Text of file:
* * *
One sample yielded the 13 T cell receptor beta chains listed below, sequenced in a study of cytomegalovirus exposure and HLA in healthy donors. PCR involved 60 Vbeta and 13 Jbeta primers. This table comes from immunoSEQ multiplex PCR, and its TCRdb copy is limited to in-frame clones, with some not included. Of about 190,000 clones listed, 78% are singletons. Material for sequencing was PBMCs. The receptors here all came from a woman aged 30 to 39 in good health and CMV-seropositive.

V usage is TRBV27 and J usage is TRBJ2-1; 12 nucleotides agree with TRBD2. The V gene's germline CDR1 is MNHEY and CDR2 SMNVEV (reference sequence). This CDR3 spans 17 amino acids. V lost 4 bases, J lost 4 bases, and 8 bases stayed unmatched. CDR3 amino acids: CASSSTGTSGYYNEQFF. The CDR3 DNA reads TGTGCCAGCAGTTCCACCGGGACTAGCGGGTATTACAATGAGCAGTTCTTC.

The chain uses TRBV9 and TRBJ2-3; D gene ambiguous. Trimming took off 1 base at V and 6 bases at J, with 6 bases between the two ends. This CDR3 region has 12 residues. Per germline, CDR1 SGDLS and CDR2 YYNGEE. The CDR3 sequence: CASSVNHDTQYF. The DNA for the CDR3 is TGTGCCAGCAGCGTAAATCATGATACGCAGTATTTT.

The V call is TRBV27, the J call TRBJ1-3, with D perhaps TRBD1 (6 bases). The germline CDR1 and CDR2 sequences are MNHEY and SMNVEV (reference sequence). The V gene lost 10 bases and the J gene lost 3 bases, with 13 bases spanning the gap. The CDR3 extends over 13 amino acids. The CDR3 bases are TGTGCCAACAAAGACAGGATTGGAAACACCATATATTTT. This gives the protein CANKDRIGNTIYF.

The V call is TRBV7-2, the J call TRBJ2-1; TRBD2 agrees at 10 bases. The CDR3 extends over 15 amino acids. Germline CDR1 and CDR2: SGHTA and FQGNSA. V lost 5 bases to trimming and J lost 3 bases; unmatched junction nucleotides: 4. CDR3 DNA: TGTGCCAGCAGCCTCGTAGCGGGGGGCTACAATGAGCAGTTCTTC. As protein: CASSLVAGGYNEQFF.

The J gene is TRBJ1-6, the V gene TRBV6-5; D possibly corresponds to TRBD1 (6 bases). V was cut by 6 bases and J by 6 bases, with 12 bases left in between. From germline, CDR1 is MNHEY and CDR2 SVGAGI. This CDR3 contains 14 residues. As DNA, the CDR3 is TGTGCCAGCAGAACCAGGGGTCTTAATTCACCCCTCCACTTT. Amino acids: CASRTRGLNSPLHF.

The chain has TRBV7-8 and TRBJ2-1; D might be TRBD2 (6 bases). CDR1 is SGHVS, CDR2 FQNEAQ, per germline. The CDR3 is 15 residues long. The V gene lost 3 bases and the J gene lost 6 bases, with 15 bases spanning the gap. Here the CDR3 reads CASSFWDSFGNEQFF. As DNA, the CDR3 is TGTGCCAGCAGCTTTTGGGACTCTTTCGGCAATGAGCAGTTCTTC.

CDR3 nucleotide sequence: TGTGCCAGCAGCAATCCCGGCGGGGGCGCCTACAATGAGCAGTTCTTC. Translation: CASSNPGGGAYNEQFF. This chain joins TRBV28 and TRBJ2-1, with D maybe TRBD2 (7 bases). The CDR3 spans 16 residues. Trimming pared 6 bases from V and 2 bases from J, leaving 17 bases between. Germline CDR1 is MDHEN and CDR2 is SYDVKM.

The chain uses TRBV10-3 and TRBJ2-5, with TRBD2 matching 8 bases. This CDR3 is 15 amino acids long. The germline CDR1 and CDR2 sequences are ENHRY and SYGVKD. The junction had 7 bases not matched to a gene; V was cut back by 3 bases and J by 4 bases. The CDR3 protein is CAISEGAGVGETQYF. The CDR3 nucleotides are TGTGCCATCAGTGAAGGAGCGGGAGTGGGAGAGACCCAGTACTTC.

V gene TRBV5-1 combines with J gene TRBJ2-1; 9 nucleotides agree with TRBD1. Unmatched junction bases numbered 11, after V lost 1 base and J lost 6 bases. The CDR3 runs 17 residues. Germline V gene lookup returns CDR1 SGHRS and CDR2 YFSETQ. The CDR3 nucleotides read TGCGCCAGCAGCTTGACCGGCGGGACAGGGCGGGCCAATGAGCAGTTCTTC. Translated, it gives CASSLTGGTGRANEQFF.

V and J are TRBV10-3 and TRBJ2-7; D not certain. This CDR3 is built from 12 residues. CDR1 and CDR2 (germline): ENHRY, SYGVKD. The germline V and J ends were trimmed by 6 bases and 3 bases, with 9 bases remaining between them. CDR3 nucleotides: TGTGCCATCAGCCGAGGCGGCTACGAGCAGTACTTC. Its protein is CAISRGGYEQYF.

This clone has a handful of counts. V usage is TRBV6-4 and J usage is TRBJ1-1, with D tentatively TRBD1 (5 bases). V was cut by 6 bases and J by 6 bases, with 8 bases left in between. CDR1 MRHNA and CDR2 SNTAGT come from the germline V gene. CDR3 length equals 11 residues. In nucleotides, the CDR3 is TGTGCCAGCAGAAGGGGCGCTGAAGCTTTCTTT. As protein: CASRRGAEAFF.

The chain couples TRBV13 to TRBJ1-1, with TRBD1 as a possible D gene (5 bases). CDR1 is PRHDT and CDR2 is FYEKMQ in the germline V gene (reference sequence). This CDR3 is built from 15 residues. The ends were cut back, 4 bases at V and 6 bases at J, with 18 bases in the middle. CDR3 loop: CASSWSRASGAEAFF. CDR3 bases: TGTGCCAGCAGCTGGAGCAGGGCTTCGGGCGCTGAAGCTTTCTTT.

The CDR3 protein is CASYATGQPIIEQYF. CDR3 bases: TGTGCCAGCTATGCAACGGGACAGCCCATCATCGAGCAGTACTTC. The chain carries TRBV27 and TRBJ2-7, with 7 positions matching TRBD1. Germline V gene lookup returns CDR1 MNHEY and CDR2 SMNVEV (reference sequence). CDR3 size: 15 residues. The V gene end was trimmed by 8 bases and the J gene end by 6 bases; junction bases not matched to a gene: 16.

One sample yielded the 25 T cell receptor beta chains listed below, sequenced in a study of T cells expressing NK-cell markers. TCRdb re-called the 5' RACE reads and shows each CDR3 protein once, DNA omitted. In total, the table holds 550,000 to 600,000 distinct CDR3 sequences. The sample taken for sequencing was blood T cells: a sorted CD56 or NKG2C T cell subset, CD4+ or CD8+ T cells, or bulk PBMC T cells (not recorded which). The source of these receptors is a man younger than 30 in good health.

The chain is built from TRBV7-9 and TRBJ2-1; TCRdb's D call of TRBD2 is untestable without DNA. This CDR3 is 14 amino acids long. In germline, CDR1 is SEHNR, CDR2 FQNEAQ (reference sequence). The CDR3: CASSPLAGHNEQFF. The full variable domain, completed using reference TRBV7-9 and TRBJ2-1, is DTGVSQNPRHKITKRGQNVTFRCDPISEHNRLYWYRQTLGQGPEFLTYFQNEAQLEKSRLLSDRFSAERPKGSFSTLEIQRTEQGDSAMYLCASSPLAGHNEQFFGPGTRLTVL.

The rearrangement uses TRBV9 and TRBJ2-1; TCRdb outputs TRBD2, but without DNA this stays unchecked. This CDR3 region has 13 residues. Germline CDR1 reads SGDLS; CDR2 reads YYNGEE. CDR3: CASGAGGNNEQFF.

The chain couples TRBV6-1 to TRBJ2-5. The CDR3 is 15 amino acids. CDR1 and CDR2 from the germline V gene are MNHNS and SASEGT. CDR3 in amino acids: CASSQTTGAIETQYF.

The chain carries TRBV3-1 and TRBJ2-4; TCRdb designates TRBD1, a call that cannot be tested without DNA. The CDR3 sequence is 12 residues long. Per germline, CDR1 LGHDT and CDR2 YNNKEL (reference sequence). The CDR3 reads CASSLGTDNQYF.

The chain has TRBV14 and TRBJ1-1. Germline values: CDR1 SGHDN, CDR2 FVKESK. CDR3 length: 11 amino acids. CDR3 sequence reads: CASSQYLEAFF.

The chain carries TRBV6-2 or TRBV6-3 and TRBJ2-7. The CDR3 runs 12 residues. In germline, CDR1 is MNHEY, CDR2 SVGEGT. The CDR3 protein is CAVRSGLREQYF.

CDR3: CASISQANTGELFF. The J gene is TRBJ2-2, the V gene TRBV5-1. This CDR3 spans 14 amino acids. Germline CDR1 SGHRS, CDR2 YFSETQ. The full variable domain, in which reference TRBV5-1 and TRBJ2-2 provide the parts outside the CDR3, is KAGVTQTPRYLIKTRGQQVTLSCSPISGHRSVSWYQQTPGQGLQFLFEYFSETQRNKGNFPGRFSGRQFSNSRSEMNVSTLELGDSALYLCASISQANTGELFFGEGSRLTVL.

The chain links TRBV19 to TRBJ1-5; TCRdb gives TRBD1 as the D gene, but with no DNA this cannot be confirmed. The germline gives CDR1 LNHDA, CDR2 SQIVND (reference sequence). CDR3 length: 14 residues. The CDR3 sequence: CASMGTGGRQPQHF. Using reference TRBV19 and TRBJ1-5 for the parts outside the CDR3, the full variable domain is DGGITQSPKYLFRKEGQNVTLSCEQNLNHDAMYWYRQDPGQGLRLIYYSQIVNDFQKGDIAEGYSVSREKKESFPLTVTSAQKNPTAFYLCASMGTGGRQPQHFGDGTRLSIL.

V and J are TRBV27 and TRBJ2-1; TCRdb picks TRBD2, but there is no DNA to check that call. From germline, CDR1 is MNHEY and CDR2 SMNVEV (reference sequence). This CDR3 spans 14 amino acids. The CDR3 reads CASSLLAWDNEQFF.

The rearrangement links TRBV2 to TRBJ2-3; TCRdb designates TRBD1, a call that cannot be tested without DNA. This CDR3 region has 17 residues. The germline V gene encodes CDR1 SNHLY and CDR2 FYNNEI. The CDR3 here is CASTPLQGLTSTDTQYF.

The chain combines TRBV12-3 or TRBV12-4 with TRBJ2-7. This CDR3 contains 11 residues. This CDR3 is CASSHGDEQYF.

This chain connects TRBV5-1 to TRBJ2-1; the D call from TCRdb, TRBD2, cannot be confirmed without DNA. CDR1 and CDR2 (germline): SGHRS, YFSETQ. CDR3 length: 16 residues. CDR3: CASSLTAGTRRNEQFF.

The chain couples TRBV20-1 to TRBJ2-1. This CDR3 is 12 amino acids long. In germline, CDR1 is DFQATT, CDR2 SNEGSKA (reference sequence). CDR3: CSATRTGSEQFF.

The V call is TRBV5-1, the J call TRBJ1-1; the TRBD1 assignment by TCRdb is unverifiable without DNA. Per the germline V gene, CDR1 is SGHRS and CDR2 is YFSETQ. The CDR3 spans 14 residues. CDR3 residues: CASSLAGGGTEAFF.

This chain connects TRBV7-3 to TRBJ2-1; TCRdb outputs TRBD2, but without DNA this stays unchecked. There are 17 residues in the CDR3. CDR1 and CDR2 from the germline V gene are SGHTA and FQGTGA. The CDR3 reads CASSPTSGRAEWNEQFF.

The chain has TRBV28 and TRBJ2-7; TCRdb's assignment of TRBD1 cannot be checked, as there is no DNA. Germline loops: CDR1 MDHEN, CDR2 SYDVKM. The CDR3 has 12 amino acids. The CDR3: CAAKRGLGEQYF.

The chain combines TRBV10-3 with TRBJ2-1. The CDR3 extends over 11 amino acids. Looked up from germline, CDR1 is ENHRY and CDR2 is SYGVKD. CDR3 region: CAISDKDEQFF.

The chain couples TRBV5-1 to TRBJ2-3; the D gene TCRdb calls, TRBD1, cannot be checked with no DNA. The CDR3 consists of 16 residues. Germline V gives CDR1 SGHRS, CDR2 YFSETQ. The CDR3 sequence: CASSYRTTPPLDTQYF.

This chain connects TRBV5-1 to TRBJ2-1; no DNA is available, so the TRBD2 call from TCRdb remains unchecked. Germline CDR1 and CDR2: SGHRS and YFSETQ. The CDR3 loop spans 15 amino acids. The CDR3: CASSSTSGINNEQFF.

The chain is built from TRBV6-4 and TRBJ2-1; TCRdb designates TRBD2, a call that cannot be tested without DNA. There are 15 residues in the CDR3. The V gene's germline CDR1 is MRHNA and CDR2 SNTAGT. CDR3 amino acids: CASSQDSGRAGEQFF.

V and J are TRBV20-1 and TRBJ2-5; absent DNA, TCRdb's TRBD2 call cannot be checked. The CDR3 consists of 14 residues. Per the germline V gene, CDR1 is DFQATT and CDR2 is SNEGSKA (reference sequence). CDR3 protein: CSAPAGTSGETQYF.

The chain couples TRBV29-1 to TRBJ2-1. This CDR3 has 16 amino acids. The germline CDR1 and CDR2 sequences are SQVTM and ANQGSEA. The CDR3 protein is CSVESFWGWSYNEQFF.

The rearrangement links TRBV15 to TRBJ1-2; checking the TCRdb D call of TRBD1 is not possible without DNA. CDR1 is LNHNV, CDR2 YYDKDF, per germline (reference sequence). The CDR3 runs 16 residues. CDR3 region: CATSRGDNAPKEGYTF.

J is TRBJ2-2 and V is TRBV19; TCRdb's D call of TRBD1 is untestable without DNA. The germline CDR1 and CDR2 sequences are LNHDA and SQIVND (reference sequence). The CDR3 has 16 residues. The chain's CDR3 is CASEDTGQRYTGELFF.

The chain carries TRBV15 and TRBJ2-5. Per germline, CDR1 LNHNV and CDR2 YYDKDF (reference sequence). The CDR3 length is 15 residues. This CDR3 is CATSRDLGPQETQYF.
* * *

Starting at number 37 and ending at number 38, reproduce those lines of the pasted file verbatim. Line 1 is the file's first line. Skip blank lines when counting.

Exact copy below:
The chain couples TRBV29-1 to TRBJ2-1. This CDR3 has 16 amino acids. The germline CDR1 and CDR2 sequences are SQVTM and ANQGSEA. The CDR3 protein is CSVESFWGWSYNEQFF.

The rearrangement links TRBV15 to TRBJ1-2; checking the TCRdb D call of TRBD1 is not possible without DNA. CDR1 is LNHNV, CDR2 YYDKDF, per germline (reference sequence). The CDR3 runs 16 residues. CDR3 region: CATSRGDNAPKEGYTF.